So sometimes it’s natural when an iPad 3 come out, the iPad 2 cases are going to probably leave of their own accord. So there is a natural sort of phase out of products. But at the end of the day, you are replacing something. And typically the guy who’s manufacturing those iPad 2 cases, they have an iPad 3 case that ready to go to replace it. So any good manufacturer is going to replace themselves on a very regular basis. So to break in, number one, you have to be able to replace something. And what a store looks like is revenue per hook.
How much revenue are they getting from that particular place in the store? And what they look at is turnover. That is a key thing. So what is a buyer? The buyers are the ones who decide what goes in and what goes out. What is a buyer measured on? If you’re a buyer, what’s your boss going to be talking to you about? Turnover is a lot of what buyers are measured on. How fast does something sell?
Andrew: It’s not just how profitable it is, but how often do we have it get swiped off the shelf by customers who are paying for it and then replaced. And then the more it gets turned over, the better the buyer [??]…
Steven: The better. That’s right.
Andrew: So how do you prove to them ahead of time that you have the sales, the turnover, the revenue, etc. that they’re looking for when you’ve never been in a store?
Steven: You can’t.
Andrew: So what do you do?
Steven: There is the problem. It’s sort of like the problem that a new actor has. How do you know if a given actor is going to resonate with a given audience until they’re in a feature film that shows that?
Steven: What you have to do, it’s just like anything in this sort of space. It’s like, how do you get funded when you’re a new start up when you don’t have a track record of proving something? You have to find a lead retailer or a lead investor. Somebody who is actually willing to take a risk with you because they sense there’s something there. That this is actually worth doing. And once you’re in one store, once you’re in one major chain, you’re in pretty good shape. Because everybody else, of course, looks at everybody and says, “Oh, look. That guy’s over there. Well, we’re going to do it.” So that’s called breaking into retail.
Very few people actually succeed in doing that just like very few people succeed in getting a lead investment. What you have to do is, again, it’s the same thing, you have to be incredibly persistent. At a minimum, you have to have something that has the potential for appeal and you have to be able to articulate why that is the case. Having a product line helps a lot. So one of the things that’s very, very tough is for a single product to get into retail.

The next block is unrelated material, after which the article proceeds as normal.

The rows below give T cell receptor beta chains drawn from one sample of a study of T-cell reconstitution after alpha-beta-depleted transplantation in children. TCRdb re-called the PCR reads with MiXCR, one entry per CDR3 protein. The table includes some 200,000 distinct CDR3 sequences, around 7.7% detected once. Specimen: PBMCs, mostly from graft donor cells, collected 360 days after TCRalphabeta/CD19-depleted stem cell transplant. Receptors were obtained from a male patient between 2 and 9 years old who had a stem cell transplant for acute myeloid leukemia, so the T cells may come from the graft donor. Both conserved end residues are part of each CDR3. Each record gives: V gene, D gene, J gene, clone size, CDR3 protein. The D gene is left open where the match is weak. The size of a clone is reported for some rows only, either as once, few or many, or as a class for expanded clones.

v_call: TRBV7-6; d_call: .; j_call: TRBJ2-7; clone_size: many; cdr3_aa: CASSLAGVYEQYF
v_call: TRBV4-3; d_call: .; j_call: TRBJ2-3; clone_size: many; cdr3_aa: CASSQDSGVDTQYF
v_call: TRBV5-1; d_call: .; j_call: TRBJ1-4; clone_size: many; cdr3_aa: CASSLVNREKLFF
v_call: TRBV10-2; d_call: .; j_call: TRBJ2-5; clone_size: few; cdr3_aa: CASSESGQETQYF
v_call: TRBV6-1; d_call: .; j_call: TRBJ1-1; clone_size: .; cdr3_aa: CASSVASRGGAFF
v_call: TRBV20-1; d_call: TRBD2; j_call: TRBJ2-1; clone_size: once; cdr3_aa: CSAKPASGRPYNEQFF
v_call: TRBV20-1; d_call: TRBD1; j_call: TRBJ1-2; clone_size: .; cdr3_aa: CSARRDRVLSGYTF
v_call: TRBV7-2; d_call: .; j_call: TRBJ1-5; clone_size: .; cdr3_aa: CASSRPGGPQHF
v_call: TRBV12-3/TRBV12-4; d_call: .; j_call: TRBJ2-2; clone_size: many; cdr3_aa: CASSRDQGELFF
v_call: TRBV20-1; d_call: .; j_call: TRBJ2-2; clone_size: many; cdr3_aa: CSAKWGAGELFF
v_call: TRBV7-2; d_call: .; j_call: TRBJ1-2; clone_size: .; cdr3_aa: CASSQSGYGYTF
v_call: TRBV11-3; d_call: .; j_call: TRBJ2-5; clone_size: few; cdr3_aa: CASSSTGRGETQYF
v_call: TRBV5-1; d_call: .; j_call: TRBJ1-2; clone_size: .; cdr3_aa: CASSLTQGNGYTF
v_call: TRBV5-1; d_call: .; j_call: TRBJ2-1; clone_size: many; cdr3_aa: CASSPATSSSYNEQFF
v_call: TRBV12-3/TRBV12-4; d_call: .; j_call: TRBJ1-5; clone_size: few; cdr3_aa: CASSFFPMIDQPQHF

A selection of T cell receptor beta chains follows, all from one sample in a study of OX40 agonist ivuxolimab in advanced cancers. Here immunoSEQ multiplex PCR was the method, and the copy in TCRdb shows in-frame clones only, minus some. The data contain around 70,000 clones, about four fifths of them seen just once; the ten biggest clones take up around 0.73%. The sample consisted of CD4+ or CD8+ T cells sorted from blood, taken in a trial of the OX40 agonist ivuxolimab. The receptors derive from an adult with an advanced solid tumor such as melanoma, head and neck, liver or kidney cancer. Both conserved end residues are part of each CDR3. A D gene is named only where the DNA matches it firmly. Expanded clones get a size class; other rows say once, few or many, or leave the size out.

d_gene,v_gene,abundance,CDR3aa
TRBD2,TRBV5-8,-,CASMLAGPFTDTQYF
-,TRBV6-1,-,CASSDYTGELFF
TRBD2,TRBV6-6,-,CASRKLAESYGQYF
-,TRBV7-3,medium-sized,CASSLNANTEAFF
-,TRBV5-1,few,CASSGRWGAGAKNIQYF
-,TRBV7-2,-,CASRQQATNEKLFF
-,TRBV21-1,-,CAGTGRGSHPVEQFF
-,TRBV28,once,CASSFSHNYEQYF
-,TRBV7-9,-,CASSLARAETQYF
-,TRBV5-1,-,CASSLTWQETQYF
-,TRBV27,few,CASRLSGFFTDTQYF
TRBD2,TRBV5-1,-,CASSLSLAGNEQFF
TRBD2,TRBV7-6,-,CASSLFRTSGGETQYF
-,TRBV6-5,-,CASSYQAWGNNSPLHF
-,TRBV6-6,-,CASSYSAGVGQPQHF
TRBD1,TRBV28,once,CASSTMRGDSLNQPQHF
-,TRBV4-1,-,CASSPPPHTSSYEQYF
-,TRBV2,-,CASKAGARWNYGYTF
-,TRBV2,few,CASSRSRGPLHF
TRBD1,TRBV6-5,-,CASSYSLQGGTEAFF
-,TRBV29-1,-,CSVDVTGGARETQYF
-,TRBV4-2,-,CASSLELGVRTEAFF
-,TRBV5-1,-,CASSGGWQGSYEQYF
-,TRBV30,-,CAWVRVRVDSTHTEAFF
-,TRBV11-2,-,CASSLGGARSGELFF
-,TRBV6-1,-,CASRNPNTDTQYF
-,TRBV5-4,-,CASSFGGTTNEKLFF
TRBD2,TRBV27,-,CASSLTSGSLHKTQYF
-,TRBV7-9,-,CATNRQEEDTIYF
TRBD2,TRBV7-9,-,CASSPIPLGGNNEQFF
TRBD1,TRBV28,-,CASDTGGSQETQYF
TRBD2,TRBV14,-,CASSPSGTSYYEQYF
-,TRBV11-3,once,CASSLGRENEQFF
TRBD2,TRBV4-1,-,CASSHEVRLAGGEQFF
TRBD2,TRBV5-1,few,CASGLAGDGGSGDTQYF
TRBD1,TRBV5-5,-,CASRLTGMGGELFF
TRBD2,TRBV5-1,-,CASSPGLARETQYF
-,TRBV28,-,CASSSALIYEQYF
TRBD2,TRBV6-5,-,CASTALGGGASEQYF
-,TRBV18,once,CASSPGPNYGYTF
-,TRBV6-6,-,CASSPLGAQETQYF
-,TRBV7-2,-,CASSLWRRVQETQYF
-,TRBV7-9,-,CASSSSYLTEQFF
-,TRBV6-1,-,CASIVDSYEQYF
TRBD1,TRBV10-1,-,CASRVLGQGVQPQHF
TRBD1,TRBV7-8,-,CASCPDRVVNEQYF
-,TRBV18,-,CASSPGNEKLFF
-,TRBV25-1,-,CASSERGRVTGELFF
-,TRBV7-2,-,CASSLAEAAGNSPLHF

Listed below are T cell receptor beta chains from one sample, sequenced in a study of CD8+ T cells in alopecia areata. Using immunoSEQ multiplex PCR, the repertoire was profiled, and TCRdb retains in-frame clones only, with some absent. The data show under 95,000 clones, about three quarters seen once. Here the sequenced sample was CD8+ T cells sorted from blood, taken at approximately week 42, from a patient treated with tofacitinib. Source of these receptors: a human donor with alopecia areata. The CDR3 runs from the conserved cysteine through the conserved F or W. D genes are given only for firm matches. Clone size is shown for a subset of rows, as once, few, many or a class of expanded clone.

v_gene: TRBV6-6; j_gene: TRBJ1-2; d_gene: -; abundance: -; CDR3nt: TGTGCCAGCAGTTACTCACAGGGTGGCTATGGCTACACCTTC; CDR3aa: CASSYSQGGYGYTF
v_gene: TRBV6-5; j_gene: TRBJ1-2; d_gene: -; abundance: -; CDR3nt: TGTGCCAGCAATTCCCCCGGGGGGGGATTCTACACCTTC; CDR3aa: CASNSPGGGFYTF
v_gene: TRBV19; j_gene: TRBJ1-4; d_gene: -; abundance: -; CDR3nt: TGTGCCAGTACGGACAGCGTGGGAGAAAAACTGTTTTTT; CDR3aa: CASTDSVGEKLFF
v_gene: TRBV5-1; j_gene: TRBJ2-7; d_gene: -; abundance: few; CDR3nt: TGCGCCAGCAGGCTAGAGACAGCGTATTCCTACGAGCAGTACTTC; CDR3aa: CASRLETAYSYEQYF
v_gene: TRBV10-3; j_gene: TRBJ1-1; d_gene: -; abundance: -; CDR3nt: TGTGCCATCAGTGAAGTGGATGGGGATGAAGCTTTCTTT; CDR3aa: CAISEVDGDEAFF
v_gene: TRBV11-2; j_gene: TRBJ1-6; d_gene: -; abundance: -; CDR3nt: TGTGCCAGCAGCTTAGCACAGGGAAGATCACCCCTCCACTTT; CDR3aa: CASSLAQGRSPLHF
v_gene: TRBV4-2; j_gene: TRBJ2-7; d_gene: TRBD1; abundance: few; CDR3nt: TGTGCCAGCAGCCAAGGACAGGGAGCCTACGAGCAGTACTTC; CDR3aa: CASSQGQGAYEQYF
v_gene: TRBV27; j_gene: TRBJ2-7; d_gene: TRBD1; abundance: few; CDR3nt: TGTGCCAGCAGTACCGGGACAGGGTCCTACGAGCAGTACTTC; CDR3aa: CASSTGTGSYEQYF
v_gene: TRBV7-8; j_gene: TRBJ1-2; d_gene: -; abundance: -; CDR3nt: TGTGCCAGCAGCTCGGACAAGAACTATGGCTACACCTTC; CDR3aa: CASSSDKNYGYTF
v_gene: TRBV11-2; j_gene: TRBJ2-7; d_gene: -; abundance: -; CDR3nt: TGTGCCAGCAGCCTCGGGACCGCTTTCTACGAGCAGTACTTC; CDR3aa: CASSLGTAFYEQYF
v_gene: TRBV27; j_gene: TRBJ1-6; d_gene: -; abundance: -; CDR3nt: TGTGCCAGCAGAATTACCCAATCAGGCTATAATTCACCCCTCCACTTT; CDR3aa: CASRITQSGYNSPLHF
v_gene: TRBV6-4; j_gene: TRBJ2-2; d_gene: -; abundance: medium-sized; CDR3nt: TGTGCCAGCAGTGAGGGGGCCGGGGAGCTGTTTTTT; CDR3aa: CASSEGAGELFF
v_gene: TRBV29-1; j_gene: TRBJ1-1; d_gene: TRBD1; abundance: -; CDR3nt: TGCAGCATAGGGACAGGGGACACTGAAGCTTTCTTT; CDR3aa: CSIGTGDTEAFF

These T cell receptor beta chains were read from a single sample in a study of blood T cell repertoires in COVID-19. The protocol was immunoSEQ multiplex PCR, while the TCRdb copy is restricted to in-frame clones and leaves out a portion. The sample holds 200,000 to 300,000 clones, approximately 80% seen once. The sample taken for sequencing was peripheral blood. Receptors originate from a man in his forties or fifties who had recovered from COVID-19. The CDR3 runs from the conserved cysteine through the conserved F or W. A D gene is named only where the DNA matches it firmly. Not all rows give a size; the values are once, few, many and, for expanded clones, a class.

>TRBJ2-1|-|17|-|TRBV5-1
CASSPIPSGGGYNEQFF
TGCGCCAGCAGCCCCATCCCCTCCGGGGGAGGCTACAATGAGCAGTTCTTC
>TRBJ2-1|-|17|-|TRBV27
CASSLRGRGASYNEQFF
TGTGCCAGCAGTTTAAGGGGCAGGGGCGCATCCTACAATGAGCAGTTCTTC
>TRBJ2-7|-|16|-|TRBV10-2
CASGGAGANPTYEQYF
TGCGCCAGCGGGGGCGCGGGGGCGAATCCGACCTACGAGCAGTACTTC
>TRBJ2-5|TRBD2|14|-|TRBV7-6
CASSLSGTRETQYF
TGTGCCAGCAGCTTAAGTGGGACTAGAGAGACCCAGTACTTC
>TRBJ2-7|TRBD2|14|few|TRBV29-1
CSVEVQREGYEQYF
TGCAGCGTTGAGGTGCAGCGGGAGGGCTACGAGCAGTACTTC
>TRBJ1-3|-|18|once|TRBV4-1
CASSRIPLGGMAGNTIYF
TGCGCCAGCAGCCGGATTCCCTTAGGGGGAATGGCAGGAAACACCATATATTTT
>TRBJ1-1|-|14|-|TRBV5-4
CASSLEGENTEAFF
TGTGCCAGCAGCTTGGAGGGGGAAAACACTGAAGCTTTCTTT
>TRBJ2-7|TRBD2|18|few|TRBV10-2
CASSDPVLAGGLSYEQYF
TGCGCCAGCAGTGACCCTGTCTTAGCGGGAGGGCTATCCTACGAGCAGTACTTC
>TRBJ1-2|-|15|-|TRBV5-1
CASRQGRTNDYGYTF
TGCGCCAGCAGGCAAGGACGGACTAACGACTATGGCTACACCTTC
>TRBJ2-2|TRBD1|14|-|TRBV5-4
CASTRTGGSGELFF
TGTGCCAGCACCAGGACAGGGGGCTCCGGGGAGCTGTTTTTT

Andrew: Why? I would think that would be easier because then they’re only kicking out one other single product versus bringing a line to retail where you might have to kick out multiple products.
Steven: Because for a retailer, there’s a very large startup cost with any new entity. You have to sign them up. You have to figure out how distribution is going to happen, etc. And if you have multiple product, that startup cost is amortized all over all of those products.
So the other thing is as we said, products are constantly, new products are constantly coming out. If you have a new product line, then you have some options about when this product gets replaced, when that product gets replaced. It’s much more of a system. Where if you have a single product, it’s a big risk that you’re not going to be able to update that single product. So those are the dynamics. So you have to if you have a single product, it had better be an absolutely killer product. Or you can find a way to develop a product line. Which of course it the tact we’re taking. We just launched a Kickstarter project today that introduces another version of Touchfire. Touchfire for the iPad Mini. Why, here it is.
Andrew: Oh. Wow, that looks so small.
Steven: Yeah, here’s the other guy. Here’s this guy.
Andrew: Can people really touch type on the iPad Mini?
Steven: Well, they don’t do a lot of it today. But they will do a heck of a lot of it tomorrow. If we have time, we can talk about the eight months it took us to get from here to here. We had to redesign a whole lot to figure this out. It was very hard.
Andrew: I have to say, as soon as the mini came out, I said, “Let me see if they’ve got one for that.” And you didn’t. And I didn’t realize that you guys had started working behind the scenes on it. So did you ever get into Best Buy or any other retailer? No.
Steven: We are still, right now, trying to get into retail.
Andrew: Which entrepreneur that you know of, who’s roughly your size, has gotten good distribution and I should be interviewing here on Mixergy? Who do you admire who did this well that I can have come on here and talk about how he did it. Or she did it.